But now there is H3N2, known casually and, perhaps incorrectly, as swine flu. In case you've been living under a rock, or you rely on this blog for all your swine-related information (haven't you been in the dark lately?), the H3N2 flu starts with pigs but can be transmitted to humans. Several state and county fairs in Ohio and Indiana have reported cases in both pigs and at least
Our pigs and our farmers are all healthy but this is something we are watching.When the kids were at the Ohio State Fair last week, some hogs were sick. Husband spent some time disinfecting our equipment from the State Fair. We still have our county fair coming up on Labor Day weekend.
Fortunately, the flu has not proven to be too dangerous for humans (Symptoms of infection with the H3N2v virus are similar to those with other flu viruses: fever, cough, runny nose, and sore throat.) and is easily prevented. According to Mark Case, the director of Environmental Health for Public Health - Dayton & Montgomery County, many of the recommended steps have been in place for several years and are pretty simple; washing hands before and after visiting livestock areas; not eating or drinking in livestock areas; avoiding close contact with animals that appear to be ill; and avoiding contact with animals if you are ill. Some of the great information shared during a live chat sponsored by the Dayton Daily News last week.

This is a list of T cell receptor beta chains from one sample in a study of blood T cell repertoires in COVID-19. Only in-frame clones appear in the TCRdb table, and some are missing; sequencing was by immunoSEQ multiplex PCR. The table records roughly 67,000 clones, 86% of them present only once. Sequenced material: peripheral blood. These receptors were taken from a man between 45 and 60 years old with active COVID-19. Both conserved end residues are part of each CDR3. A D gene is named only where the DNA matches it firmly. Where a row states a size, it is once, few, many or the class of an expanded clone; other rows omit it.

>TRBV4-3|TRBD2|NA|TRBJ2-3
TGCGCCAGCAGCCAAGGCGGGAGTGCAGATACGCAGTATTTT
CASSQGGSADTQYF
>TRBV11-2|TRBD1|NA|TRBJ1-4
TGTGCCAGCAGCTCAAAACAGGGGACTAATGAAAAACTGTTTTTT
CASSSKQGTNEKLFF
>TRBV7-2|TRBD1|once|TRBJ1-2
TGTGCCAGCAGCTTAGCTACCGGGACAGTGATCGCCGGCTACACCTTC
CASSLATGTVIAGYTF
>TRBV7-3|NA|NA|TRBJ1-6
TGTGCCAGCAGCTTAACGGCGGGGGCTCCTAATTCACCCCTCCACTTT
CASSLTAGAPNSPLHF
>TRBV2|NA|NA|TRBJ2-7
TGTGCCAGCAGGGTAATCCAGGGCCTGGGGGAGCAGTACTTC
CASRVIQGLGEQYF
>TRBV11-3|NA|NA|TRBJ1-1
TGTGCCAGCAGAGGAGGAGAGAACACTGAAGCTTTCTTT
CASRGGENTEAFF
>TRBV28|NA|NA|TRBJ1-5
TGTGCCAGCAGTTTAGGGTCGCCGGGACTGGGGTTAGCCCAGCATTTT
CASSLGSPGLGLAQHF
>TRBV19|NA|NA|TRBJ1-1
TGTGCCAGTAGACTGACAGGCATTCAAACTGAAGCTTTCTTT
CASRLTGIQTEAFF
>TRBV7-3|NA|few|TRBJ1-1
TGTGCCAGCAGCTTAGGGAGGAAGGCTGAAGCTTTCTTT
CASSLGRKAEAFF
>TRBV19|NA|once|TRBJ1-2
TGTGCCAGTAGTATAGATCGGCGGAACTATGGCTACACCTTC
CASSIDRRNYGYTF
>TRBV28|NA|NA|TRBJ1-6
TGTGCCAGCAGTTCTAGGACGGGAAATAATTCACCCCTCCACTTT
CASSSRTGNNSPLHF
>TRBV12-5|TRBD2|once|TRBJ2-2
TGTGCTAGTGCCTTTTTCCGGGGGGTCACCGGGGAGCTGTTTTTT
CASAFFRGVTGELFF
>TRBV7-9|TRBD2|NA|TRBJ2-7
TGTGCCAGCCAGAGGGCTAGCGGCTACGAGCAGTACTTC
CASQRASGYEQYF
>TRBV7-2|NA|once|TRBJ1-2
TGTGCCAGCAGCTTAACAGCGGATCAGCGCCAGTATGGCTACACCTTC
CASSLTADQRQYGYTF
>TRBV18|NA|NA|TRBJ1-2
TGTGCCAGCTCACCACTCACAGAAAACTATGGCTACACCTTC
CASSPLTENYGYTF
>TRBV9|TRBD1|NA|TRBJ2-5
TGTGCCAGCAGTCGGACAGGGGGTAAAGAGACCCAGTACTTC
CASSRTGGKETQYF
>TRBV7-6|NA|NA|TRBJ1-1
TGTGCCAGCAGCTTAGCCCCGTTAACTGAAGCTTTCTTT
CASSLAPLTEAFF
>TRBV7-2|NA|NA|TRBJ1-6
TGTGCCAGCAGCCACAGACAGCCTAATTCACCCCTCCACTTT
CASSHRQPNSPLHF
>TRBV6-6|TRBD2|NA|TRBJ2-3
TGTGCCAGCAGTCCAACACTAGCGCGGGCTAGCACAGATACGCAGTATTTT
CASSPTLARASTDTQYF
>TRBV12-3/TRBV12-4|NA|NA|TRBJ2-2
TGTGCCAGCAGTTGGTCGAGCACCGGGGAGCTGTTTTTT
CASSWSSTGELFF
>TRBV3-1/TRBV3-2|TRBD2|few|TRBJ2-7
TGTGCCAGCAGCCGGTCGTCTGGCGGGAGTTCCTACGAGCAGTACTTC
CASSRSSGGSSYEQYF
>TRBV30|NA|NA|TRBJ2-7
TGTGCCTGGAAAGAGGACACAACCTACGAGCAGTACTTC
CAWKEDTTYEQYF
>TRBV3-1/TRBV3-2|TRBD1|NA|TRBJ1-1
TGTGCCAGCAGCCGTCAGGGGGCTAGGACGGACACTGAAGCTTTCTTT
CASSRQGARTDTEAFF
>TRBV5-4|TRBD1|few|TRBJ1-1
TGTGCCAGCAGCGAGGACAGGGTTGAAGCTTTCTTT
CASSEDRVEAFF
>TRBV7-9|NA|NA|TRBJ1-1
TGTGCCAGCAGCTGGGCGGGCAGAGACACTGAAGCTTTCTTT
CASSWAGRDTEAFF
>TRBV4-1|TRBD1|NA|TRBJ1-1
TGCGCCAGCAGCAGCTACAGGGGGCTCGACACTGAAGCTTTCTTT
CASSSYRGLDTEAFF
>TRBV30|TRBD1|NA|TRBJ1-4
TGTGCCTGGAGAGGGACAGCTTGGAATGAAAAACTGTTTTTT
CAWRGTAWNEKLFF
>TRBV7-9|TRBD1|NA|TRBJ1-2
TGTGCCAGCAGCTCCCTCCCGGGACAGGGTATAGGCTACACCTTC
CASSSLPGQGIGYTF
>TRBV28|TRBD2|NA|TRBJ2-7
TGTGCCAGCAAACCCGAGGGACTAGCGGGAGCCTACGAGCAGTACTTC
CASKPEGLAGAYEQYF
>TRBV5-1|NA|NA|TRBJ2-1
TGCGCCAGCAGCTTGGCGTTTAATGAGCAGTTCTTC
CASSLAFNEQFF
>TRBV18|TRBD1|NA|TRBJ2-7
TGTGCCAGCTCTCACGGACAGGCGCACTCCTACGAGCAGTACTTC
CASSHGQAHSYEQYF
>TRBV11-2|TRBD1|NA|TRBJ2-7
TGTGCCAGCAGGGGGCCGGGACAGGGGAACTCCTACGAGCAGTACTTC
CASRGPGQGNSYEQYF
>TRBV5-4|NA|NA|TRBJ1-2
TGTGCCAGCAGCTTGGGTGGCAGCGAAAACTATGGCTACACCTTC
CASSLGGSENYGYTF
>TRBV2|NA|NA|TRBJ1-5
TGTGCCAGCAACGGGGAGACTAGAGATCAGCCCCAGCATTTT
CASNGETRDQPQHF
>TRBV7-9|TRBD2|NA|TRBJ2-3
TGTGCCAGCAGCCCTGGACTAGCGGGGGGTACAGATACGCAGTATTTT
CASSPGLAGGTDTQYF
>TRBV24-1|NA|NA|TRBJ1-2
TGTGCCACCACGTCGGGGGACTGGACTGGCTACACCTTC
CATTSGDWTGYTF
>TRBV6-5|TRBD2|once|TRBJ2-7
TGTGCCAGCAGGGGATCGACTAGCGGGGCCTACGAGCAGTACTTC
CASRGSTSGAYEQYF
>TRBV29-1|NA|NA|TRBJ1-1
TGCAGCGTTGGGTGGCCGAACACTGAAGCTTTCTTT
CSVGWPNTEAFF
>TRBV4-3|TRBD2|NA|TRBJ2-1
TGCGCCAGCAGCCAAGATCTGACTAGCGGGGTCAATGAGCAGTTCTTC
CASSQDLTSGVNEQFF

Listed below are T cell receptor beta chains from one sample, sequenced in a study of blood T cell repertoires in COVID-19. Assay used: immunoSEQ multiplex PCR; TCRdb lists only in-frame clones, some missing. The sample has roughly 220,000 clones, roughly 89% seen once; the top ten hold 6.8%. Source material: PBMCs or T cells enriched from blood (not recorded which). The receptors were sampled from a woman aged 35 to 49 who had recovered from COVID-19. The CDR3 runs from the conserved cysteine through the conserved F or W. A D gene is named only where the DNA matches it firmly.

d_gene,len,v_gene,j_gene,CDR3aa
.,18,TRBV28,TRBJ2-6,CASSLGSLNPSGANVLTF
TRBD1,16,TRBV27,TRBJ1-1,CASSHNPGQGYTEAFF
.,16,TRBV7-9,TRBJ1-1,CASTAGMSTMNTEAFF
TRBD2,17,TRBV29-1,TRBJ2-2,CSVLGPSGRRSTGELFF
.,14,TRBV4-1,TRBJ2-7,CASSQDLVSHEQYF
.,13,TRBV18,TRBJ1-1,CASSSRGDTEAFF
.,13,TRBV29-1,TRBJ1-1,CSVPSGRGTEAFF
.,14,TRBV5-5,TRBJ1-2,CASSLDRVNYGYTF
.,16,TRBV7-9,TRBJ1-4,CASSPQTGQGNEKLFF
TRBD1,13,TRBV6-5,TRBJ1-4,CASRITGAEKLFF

Also very important to note is that pork is still safe for eating. Dr. Mary DiOrio, Ohio Department of Health said during the Dayton Daily News live chat, It has not been shown that influenza can be transmitted from eating pork products. It is safe to eat bacon, pork roast, and the like.
As for us, we'll be exercising caution and common sense during our upcoming visits to county and state fairs.
So unless you have swine slobber in your laundry (like I do!), your family is safe from H3N2. Please don't let misinformation prevent you from eating pork or visiting a fair.